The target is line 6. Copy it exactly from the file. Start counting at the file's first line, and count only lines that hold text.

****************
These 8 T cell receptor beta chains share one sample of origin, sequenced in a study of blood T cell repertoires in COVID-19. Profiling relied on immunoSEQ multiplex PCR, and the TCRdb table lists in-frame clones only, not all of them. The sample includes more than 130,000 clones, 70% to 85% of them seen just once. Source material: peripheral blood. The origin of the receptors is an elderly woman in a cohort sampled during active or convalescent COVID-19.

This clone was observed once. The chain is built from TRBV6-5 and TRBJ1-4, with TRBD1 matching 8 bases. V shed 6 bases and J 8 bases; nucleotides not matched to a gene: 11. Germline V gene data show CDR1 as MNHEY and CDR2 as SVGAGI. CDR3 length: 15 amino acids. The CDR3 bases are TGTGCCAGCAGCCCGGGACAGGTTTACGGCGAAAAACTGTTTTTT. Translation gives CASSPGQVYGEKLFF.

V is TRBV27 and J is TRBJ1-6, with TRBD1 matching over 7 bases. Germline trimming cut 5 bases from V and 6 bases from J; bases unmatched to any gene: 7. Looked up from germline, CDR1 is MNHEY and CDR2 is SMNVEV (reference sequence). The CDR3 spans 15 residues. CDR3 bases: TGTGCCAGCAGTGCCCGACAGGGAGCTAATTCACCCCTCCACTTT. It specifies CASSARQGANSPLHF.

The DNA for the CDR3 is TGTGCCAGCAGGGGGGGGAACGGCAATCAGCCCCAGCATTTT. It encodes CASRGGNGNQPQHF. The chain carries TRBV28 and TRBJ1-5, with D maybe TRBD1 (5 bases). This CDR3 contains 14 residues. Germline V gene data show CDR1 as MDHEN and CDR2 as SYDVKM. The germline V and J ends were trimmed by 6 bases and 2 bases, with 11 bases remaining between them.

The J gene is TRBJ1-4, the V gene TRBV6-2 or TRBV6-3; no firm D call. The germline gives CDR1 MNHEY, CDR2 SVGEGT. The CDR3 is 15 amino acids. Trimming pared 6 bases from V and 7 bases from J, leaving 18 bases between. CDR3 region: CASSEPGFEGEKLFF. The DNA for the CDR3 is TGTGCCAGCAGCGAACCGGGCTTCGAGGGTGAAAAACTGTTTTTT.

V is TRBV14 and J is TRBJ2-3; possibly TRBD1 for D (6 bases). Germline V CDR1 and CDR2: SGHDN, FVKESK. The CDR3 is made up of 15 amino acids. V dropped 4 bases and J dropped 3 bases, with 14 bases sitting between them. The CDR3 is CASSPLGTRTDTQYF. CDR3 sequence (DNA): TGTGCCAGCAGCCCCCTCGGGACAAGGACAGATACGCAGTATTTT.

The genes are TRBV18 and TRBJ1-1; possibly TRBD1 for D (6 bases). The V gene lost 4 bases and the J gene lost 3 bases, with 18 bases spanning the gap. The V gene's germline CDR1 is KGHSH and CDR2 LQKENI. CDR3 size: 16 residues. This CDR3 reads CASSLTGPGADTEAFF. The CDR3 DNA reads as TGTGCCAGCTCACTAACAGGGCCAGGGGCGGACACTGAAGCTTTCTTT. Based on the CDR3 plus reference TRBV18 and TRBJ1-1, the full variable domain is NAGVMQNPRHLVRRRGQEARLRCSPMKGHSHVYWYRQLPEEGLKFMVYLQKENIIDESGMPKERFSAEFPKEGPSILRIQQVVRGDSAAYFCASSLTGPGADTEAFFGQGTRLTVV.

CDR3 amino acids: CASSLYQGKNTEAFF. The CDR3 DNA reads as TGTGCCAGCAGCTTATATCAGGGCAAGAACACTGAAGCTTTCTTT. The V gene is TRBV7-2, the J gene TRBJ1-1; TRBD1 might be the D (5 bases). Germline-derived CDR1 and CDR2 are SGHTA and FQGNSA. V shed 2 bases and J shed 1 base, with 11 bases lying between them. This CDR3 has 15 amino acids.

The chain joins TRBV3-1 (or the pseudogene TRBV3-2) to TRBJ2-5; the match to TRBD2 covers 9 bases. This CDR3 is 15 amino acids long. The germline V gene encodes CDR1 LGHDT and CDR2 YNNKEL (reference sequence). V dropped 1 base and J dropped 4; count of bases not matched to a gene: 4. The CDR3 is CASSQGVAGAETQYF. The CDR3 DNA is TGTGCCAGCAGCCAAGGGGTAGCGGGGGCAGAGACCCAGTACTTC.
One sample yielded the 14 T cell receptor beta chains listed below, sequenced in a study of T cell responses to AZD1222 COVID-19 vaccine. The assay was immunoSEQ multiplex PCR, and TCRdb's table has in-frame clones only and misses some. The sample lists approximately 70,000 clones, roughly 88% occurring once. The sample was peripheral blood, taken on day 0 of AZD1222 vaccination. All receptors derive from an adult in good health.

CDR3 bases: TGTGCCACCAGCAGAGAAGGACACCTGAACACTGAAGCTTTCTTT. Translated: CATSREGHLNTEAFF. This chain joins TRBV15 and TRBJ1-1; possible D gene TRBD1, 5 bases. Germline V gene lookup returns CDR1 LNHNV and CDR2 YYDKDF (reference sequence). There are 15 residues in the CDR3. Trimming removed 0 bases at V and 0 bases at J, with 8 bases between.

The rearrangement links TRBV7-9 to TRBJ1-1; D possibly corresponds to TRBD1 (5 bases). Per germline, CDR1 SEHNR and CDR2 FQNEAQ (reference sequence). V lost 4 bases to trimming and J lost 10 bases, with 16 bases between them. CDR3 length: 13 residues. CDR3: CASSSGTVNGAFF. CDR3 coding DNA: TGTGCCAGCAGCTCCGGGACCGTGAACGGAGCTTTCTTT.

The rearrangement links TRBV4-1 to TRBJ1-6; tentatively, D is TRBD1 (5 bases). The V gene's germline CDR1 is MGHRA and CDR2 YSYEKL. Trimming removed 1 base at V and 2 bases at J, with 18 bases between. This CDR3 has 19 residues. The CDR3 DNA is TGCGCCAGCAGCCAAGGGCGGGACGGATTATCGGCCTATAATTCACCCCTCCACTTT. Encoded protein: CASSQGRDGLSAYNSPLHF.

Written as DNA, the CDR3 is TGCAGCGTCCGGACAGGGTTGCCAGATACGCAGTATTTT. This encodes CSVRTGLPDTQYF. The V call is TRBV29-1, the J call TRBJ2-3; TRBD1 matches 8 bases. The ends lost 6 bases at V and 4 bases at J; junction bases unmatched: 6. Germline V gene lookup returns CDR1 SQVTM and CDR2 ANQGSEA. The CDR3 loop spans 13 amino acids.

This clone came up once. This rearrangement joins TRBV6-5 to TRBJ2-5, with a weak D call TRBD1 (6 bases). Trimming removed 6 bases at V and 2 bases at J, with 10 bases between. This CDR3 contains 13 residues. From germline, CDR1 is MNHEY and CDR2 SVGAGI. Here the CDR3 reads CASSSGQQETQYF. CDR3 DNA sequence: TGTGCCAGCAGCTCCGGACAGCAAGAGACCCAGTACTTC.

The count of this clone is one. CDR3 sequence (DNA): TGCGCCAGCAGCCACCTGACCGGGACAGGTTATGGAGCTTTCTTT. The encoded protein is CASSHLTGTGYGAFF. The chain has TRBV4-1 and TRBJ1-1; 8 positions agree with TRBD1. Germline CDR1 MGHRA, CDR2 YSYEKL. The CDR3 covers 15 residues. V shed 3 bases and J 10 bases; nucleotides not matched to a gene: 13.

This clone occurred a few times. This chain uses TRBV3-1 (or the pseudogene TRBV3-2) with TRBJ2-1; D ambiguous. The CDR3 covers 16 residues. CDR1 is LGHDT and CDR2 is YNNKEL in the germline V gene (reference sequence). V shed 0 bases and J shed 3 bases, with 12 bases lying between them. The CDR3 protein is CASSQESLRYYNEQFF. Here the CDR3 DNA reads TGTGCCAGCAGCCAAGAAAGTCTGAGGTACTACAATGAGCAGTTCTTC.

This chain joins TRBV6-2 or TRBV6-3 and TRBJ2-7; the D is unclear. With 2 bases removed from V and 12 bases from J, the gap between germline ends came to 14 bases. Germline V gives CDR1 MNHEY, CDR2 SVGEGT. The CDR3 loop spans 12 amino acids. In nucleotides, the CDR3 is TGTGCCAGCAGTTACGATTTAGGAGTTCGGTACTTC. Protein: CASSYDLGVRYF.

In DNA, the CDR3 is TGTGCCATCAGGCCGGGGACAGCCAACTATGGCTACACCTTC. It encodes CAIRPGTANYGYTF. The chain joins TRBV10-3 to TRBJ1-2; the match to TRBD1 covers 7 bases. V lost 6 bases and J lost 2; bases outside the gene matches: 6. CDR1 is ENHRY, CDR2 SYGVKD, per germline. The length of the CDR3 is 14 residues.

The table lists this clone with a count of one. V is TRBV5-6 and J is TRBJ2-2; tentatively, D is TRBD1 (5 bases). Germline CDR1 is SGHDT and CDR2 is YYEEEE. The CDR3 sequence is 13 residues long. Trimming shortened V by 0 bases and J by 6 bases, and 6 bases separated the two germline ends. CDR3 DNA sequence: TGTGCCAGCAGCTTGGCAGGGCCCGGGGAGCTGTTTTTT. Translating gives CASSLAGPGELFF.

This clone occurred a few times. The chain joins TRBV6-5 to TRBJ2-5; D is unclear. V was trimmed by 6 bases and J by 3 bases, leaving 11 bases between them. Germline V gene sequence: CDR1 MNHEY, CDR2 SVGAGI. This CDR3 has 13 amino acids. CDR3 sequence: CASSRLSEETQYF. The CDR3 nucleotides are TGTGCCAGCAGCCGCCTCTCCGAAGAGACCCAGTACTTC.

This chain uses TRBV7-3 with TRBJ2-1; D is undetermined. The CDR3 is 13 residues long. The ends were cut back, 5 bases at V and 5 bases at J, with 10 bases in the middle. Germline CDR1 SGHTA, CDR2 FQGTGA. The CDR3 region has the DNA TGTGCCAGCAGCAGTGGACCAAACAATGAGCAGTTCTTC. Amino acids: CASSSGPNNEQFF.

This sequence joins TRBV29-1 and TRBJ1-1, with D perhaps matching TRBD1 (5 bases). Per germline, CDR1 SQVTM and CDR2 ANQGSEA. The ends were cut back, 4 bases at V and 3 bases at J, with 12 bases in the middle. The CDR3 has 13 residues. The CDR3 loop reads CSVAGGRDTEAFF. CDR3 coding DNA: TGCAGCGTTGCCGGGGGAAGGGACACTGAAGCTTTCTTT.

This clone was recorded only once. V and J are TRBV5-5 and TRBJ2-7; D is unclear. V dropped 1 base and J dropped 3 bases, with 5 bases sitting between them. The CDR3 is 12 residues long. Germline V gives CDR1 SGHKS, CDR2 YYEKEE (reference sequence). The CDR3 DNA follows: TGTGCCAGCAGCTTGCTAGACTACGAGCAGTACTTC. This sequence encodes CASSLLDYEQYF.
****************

V is TRBV14 and J is TRBJ2-3; possibly TRBD1 for D (6 bases). Germline V CDR1 and CDR2: SGHDN, FVKESK. The CDR3 is made up of 15 amino acids. V dropped 4 bases and J dropped 3 bases, with 14 bases sitting between them. The CDR3 is CASSPLGTRTDTQYF. CDR3 sequence (DNA): TGTGCCAGCAGCCCCCTCGGGACAAGGACAGATACGCAGTATTTT.